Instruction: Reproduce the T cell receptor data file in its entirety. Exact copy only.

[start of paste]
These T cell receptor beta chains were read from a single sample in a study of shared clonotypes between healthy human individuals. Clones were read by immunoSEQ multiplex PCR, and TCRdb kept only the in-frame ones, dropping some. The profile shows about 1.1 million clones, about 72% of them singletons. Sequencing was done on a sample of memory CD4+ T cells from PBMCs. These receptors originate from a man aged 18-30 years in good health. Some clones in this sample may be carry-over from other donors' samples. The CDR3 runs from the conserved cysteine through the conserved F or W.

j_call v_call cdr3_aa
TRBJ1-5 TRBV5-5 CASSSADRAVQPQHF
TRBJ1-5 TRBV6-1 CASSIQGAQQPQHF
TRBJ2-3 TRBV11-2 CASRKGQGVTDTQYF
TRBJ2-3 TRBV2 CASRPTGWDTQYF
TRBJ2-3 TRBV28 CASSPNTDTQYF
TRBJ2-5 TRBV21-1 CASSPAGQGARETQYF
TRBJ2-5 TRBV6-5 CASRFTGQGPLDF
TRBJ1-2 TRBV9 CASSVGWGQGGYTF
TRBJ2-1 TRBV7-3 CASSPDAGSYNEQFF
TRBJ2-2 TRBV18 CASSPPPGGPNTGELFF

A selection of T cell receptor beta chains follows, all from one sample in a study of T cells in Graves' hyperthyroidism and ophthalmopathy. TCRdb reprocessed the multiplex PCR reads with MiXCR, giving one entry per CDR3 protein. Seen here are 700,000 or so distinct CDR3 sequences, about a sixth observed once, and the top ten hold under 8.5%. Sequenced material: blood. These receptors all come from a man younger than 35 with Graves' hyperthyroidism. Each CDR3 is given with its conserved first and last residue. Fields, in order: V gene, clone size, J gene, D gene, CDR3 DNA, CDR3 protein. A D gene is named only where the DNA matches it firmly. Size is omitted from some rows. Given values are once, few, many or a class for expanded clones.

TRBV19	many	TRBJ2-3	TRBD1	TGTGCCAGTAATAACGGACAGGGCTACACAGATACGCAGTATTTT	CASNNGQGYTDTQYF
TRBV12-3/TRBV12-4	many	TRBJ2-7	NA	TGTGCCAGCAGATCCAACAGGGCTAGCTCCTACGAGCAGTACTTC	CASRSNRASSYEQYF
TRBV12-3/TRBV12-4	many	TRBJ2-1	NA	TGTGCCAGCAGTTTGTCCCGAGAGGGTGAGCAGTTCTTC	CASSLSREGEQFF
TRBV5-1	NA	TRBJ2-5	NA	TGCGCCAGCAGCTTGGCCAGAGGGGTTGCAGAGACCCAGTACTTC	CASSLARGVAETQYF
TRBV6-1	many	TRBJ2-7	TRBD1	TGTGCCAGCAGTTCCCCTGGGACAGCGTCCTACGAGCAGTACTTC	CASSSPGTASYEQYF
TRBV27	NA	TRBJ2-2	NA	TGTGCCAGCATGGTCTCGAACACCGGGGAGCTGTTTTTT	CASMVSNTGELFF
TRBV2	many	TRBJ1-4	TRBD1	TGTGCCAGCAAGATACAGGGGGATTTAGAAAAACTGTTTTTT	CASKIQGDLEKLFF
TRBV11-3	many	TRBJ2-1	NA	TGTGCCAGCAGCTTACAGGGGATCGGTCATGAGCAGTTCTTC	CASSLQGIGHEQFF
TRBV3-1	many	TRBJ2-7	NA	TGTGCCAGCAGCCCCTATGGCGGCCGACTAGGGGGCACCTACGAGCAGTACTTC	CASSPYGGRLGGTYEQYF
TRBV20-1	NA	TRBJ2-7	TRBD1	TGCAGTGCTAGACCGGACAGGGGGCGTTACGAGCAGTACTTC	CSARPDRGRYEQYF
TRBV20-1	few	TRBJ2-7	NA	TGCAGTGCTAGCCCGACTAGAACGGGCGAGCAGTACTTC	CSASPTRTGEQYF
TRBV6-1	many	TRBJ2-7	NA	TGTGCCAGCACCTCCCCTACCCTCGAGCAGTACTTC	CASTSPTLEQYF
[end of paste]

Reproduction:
These T cell receptor beta chains were read from a single sample in a study of shared clonotypes between healthy human individuals. Clones were read by immunoSEQ multiplex PCR, and TCRdb kept only the in-frame ones, dropping some. The profile shows about 1.1 million clones, about 72% of them singletons. Sequencing was done on a sample of memory CD4+ T cells from PBMCs. These receptors originate from a man aged 18-30 years in good health. Some clones in this sample may be carry-over from other donors' samples. The CDR3 runs from the conserved cysteine through the conserved F or W.

j_call v_call cdr3_aa
TRBJ1-5 TRBV5-5 CASSSADRAVQPQHF
TRBJ1-5 TRBV6-1 CASSIQGAQQPQHF
TRBJ2-3 TRBV11-2 CASRKGQGVTDTQYF
TRBJ2-3 TRBV2 CASRPTGWDTQYF
TRBJ2-3 TRBV28 CASSPNTDTQYF
TRBJ2-5 TRBV21-1 CASSPAGQGARETQYF
TRBJ2-5 TRBV6-5 CASRFTGQGPLDF
TRBJ1-2 TRBV9 CASSVGWGQGGYTF
TRBJ2-1 TRBV7-3 CASSPDAGSYNEQFF
TRBJ2-2 TRBV18 CASSPPPGGPNTGELFF

A selection of T cell receptor beta chains follows, all from one sample in a study of T cells in Graves' hyperthyroidism and ophthalmopathy. TCRdb reprocessed the multiplex PCR reads with MiXCR, giving one entry per CDR3 protein. Seen here are 700,000 or so distinct CDR3 sequences, about a sixth observed once, and the top ten hold under 8.5%. Sequenced material: blood. These receptors all come from a man younger than 35 with Graves' hyperthyroidism. Each CDR3 is given with its conserved first and last residue. Fields, in order: V gene, clone size, J gene, D gene, CDR3 DNA, CDR3 protein. A D gene is named only where the DNA matches it firmly. Size is omitted from some rows. Given values are once, few, many or a class for expanded clones.

TRBV19	many	TRBJ2-3	TRBD1	TGTGCCAGTAATAACGGACAGGGCTACACAGATACGCAGTATTTT	CASNNGQGYTDTQYF
TRBV12-3/TRBV12-4	many	TRBJ2-7	NA	TGTGCCAGCAGATCCAACAGGGCTAGCTCCTACGAGCAGTACTTC	CASRSNRASSYEQYF
TRBV12-3/TRBV12-4	many	TRBJ2-1	NA	TGTGCCAGCAGTTTGTCCCGAGAGGGTGAGCAGTTCTTC	CASSLSREGEQFF
TRBV5-1	NA	TRBJ2-5	NA	TGCGCCAGCAGCTTGGCCAGAGGGGTTGCAGAGACCCAGTACTTC	CASSLARGVAETQYF
TRBV6-1	many	TRBJ2-7	TRBD1	TGTGCCAGCAGTTCCCCTGGGACAGCGTCCTACGAGCAGTACTTC	CASSSPGTASYEQYF
TRBV27	NA	TRBJ2-2	NA	TGTGCCAGCATGGTCTCGAACACCGGGGAGCTGTTTTTT	CASMVSNTGELFF
TRBV2	many	TRBJ1-4	TRBD1	TGTGCCAGCAAGATACAGGGGGATTTAGAAAAACTGTTTTTT	CASKIQGDLEKLFF
TRBV11-3	many	TRBJ2-1	NA	TGTGCCAGCAGCTTACAGGGGATCGGTCATGAGCAGTTCTTC	CASSLQGIGHEQFF
TRBV3-1	many	TRBJ2-7	NA	TGTGCCAGCAGCCCCTATGGCGGCCGACTAGGGGGCACCTACGAGCAGTACTTC	CASSPYGGRLGGTYEQYF
TRBV20-1	NA	TRBJ2-7	TRBD1	TGCAGTGCTAGACCGGACAGGGGGCGTTACGAGCAGTACTTC	CSARPDRGRYEQYF
TRBV20-1	few	TRBJ2-7	NA	TGCAGTGCTAGCCCGACTAGAACGGGCGAGCAGTACTTC	CSASPTRTGEQYF
TRBV6-1	many	TRBJ2-7	NA	TGTGCCAGCACCTCCCCTACCCTCGAGCAGTACTTC	CASTSPTLEQYF